1. I think we have to get our unions involved too. There is a massive attack on trade unions happening now as well. Social media is not enough. We need to speak out at every meeting, every lunch break (I know- what is one of those!?), we need to leaflet and protest. We need to be loud and lively, that is not going to happen if we are sat in our favorite chair on our computers, preaching to the converted.

  2. You need to get the facts right in your leaflet. The Health and Social Care Act was 2012, not 2010. The top down re(dis)organisation is estimated to have cost £3bn not £1.5bn. The privatisation is further along than you think – the Act didn’t introduce privatisation of clinical services, Labour did under Simon Stevens’s guiding hand in the early 2000’s. The Act created Monitor whose role is to enforce competitive tendering.

    I don’t understand why you don’t all join one of the existing campaign groups, like 999Call for the NHS or Keep Our NHS Public (which has been trying to get your attention for 10 years, but you didn’t notice until your own jobs were publicly attacked….still, welcome to the fight!)

    Or you could try and help Dr Clive Peedell and colleagues who set up the National Health Action Party. Clive even stood in the general election against David Cameron in his Witney constituency to try and bring your attention to the disastrous dismantling of the NHS.

    Please join him. All across the country people form their own interest groups (save our hospitals, save our jobs) when we really need to save our NHS. And to do that you need to understand the extent of the destruction.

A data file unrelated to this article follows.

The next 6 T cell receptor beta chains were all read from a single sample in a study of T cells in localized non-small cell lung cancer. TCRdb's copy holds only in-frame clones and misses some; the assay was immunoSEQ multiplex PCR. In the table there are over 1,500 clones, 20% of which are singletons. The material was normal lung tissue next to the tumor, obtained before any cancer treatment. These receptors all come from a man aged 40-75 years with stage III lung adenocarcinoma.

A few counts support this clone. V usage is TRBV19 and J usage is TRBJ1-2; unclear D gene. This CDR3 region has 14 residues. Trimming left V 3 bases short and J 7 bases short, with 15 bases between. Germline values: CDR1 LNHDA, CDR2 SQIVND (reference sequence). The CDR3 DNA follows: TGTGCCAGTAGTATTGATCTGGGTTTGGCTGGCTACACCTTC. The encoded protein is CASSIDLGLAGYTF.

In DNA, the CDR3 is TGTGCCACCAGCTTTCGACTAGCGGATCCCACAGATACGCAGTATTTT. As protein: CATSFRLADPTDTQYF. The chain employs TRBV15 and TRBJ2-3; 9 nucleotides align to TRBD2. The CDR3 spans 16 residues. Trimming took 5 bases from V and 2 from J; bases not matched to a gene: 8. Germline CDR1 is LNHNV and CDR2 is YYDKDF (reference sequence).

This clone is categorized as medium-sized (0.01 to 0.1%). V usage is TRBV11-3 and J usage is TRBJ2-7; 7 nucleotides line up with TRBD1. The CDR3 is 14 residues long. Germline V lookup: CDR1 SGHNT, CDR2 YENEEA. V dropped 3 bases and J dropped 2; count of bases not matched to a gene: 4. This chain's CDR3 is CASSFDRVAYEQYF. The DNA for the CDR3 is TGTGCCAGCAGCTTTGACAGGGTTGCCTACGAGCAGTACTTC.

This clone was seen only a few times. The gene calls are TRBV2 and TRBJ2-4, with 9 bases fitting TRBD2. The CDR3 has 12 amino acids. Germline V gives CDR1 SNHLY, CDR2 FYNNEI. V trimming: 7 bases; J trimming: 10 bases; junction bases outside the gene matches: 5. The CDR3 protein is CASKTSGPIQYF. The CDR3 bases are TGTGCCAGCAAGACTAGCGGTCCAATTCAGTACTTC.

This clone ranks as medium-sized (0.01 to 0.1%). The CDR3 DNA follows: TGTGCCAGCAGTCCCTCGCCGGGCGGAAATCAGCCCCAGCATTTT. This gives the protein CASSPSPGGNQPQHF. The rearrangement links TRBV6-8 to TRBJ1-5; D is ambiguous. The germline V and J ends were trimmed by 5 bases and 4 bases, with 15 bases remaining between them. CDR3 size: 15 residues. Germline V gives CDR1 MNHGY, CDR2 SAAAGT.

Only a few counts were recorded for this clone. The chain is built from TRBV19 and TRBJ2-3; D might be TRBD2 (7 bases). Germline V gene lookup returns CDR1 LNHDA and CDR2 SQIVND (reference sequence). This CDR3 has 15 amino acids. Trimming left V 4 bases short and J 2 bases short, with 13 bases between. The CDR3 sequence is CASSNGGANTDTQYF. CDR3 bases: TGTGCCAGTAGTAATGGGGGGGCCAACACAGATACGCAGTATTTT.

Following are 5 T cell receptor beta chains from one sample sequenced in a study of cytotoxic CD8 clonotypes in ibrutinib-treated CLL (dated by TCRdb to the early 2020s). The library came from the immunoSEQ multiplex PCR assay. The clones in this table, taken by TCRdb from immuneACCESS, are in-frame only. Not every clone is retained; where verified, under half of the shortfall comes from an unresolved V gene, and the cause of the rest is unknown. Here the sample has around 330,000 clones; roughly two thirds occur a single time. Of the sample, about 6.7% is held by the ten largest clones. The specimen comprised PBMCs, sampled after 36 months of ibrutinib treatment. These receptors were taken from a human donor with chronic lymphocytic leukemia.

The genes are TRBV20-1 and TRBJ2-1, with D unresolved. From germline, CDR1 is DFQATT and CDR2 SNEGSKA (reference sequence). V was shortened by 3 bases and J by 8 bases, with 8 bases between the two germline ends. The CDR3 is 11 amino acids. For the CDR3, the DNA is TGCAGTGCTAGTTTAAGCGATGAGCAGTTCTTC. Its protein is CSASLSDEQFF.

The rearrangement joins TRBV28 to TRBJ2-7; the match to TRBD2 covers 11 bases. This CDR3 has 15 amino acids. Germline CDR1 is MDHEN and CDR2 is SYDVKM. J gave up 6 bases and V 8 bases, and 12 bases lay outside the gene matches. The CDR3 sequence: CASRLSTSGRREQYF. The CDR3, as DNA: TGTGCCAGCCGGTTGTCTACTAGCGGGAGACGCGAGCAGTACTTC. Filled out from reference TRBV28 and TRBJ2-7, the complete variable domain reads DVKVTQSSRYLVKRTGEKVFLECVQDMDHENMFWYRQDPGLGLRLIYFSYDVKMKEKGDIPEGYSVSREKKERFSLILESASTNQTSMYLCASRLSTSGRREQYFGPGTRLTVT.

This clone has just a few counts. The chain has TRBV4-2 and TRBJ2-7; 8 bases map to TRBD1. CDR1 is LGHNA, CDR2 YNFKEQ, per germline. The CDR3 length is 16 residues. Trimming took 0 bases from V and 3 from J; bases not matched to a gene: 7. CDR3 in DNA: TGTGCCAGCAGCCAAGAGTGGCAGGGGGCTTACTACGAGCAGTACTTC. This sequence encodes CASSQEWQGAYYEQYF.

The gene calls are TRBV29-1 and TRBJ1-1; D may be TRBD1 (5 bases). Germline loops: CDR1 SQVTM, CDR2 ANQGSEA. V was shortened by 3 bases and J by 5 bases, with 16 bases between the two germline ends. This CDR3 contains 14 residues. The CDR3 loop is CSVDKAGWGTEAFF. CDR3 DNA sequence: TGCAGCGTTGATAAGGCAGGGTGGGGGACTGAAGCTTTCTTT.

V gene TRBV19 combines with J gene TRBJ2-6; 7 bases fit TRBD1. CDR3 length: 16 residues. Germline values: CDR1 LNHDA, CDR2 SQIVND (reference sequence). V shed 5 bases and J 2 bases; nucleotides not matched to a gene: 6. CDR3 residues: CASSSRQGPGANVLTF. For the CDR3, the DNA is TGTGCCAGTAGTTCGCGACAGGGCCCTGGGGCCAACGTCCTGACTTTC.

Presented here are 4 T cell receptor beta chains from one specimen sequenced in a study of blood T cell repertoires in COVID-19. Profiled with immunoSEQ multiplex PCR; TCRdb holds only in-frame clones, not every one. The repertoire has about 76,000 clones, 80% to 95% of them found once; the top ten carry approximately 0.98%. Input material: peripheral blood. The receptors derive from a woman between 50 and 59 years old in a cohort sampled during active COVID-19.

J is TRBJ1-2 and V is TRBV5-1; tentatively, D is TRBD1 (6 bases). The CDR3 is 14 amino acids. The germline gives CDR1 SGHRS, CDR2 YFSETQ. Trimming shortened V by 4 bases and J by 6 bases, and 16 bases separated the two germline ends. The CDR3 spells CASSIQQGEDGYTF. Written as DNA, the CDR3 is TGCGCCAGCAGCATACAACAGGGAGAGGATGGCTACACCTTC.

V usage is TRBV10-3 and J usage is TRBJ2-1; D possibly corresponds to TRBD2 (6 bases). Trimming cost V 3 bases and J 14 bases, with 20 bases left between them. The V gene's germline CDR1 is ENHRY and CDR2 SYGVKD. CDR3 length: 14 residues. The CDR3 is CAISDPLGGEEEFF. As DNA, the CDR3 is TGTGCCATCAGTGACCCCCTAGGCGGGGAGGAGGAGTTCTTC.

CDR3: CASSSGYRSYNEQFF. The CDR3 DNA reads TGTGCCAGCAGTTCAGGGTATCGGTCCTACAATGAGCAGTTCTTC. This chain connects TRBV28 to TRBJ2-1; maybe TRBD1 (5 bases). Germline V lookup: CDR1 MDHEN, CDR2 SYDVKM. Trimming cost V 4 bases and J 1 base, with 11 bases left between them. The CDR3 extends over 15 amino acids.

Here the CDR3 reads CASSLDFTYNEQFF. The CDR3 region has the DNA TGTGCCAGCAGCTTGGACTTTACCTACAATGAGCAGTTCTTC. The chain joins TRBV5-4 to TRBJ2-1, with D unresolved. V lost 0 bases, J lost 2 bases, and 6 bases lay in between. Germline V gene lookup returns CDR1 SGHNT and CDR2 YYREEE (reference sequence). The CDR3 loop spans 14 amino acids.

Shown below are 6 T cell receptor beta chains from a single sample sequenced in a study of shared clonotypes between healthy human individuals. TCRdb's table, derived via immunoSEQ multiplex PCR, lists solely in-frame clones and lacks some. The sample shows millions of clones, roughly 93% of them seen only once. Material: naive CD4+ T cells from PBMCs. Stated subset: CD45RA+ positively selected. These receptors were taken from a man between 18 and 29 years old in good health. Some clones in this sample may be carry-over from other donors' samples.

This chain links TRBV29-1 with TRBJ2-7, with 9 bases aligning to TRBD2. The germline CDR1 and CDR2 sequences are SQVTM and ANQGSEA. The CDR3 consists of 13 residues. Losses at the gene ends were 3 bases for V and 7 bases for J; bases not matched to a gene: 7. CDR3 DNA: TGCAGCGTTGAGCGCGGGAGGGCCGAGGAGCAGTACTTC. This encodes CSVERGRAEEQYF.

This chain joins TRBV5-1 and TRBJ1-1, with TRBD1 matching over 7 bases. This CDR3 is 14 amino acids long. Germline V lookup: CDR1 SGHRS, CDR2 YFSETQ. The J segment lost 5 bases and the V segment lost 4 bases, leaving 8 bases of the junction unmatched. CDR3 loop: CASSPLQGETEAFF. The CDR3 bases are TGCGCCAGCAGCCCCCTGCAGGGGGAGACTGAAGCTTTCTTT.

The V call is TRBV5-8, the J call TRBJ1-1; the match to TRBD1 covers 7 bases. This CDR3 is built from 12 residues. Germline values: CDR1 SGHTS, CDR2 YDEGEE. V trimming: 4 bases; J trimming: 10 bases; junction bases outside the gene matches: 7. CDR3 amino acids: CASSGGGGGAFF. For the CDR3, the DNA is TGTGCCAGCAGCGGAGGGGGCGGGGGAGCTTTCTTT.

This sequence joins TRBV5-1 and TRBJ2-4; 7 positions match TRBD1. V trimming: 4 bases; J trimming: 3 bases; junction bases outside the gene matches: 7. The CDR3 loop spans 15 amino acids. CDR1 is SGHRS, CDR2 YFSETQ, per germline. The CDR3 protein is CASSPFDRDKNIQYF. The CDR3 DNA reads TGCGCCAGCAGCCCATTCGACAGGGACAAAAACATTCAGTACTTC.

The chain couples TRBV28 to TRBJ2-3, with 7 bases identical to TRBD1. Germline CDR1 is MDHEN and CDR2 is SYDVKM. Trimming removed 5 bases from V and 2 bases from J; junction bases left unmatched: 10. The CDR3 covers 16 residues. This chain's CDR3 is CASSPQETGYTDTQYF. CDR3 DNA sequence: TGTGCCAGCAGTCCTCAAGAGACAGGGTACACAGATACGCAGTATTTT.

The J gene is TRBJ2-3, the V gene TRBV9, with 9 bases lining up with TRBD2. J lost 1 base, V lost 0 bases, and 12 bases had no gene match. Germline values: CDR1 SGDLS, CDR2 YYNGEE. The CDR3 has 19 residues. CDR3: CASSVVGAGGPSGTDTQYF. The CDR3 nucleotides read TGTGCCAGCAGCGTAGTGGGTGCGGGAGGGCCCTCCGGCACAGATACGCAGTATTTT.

And watch the documentary Sell Off: the abolition of our NHS on YouTube

    Caroline Lucas of the Green Party tabled a Bill in Parliament in June: the NHS Bill 2015, created by Prof Allyson Pollock and only tabled because of an immense amount of work by campaigners. This situation needs a political and legislative response.

    Youssef el Ginghy has also written a short book: how to dismantle the NHS in 10 easy stages which is a good introduction into just how far down the road we are.

  3. You must get the facts right on your leaflet. The Health and Social Care Act was 2012, not 2010. It did not start privatisation. Labour did in the early 2000’s under Simon Stevens’ guidance (oh yes, he has been here before). The 2012 Act created Monitor, who ensures competitive tender of all contracts now. The top down re(dis)organisation cost an estimated £3bn, not £1.5bn and is dwarfed into insignificance by the cost of running the commissioning system and the market (in place since the 1990’s) now estimated as costing at least £4.5bn a year and possibly as much as £10bn.